Why Scotland needs some new ‘Local Heroes’ – Brian Ferguson
It is a midweek night at the Royal Lyceum Theatre in Edinburgh and there is hardly a seat to be had for a show yet to officially open. Previews had been packing out the venue for more than a week by the time I caught up with it. Demand for tickets was such that an extra fortnight had already been added to its run, now a whopping seven weeks.
The Lyceum has undoubtedly scored a remarkable coup in creating and launching the show ahead of a transfer to the Old Vic in London. It already seems set to both break the venue’s box office records and become a staple of Scottish musical theatre, in the same way that Sunshine on Leith and the Glasgow Girls, two other modern-day hits which are still regularly filling venues across the country, have since launching at Dundee Rep and the Citizens Theatre in Glasgow in 2007 and 2012 respectively.
Local Hero is, of course, a musical adaptation of Bill Forsyth’s classic 1983 film, which he has helped turn into a stage musical with playwright David Greig, the Royal Lyceum’s artistic director. Although there are several new elements and characters to the musical, the storyline and essence of the movie have remained mercifully intact. Tellingly, the stage show is also set in 1983, the year the film was released.
Although there will be some audience members who will be new to Local Hero, it’s a safe bet that the majority of those who are snapping up tickets are familiar with Forsyth’s original, widely regarded as one of Scotland’s best-loved movies. Considering the musical has been a show in the planning for several years, it may just be serendipity that its launch has coincided with the revival of several other cornerstones of Scottish culture. Or it may not.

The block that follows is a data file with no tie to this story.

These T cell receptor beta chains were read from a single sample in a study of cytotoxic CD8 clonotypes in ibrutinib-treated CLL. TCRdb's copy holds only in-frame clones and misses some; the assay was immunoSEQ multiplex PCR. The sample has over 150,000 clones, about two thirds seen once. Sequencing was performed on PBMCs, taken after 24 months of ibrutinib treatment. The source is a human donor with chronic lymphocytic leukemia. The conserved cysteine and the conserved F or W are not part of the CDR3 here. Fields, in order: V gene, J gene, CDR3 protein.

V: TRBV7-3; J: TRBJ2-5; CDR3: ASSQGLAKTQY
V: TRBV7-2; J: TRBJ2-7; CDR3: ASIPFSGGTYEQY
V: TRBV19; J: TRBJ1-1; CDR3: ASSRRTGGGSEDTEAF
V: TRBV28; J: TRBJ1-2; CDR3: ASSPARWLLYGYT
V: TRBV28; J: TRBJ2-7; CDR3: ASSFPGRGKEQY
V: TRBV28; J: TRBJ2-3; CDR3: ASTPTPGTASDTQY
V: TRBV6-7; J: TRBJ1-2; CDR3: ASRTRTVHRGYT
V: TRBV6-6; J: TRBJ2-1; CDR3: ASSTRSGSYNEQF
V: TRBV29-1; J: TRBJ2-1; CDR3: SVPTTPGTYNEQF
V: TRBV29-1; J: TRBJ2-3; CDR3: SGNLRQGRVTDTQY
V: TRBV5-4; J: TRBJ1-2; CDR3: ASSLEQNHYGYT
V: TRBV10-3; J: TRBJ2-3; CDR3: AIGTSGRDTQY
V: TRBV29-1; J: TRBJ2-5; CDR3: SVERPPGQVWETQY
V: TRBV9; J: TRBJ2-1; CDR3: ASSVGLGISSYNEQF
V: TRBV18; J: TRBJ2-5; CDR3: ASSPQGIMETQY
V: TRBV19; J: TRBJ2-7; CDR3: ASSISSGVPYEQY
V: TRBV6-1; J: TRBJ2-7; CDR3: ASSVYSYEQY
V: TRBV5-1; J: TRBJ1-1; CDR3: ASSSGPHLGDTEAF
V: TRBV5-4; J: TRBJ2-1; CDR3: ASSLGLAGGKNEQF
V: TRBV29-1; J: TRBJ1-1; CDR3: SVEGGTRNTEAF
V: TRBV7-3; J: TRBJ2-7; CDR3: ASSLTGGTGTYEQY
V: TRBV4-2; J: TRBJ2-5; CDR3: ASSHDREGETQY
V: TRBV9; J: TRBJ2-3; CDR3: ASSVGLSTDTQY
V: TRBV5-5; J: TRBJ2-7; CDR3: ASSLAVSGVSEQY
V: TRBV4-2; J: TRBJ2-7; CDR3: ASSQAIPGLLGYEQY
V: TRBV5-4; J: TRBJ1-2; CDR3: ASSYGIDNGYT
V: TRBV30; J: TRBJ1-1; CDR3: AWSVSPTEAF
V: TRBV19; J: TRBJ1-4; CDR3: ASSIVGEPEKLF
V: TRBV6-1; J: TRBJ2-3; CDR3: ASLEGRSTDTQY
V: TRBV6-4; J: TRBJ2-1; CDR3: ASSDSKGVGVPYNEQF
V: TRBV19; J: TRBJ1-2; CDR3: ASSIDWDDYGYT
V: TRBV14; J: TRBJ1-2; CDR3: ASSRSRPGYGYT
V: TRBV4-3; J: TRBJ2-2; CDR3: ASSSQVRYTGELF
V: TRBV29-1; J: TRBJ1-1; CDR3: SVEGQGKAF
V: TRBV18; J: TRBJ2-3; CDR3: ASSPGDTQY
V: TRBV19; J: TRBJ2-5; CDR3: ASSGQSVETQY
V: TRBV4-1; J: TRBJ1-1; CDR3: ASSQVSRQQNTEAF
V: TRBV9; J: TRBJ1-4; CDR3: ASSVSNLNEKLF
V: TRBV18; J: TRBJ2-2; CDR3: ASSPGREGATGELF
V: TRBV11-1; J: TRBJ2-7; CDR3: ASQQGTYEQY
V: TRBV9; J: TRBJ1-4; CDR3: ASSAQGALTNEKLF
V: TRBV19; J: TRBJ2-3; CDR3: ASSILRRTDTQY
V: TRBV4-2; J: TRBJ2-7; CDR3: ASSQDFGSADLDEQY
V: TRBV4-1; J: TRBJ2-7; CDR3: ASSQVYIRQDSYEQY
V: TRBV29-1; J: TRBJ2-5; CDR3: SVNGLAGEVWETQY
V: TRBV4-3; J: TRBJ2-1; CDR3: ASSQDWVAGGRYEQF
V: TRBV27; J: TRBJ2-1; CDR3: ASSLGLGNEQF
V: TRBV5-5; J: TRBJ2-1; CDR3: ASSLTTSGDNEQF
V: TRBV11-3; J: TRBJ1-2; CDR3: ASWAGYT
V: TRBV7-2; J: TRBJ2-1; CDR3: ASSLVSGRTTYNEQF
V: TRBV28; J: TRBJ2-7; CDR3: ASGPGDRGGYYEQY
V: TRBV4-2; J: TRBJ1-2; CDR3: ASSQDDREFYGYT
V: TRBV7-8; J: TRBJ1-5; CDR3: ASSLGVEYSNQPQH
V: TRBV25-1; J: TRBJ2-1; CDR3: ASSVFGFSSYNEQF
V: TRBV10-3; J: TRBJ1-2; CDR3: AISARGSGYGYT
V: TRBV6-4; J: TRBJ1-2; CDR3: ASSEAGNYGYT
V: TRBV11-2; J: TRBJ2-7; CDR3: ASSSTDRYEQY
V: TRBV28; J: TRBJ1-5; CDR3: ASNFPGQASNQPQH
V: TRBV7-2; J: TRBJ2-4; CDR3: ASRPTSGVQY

John Byrne, the creator of Tutti Frutti, the much-loved TV drama which was shown just four years after Local Hero, seems genuinely baffled that it is finally being repeated, in a prime-time Saturday night slot on the new BBC Scotland channel. Much of its audience will be drawn from those hooked on the exploits of The Majestics rock and roll band and the characters played so memorably by then relative unknowns Robbie Coltrane, Emma Thompson, Richard Wilson and Katy Murphy.
The National Theatre of Scotland, which turned to Tutti Frutti for one of its first shows in 2006, is about to revive another classic piece of Scottish culture when it takes The Cheviot, The Stag and The Black, Black Oil out on the road 46 years after audiences were first gripped by John McGrath’s play. It was revived in 2015, after a near-20-year-long absence from the stage, by Dundee Rep, which has just announced that iconic comic strip Oor Wullie, which made its debut in 1936, is to become a new stage musical.
And, of course, of the most successful Scottish movies of recent years was T2, Danny Boyle’s 2017 sequel to Trainspotting, which was released 24 years after Irvine Welsh’s characters made their debut. As if all this wasn’t enough, this week marks the latest instalment of the long goodbye from the cast of Still Game with the last-ever TV episode. However, Jack and Victor will be reuniting with all the Craiglang favourites for a final farewell, at least for this year, at the Hydro in the autumn. None of the above would be happening without audience demand for the kind of feel-good nostalgia which has seen all manner of Scottish bands reuniting and dusting down their best-loved albums in recent years. But am I the only one wondering when the current generation is going to get its own stories, characters and cultural icons to cling onto in future years?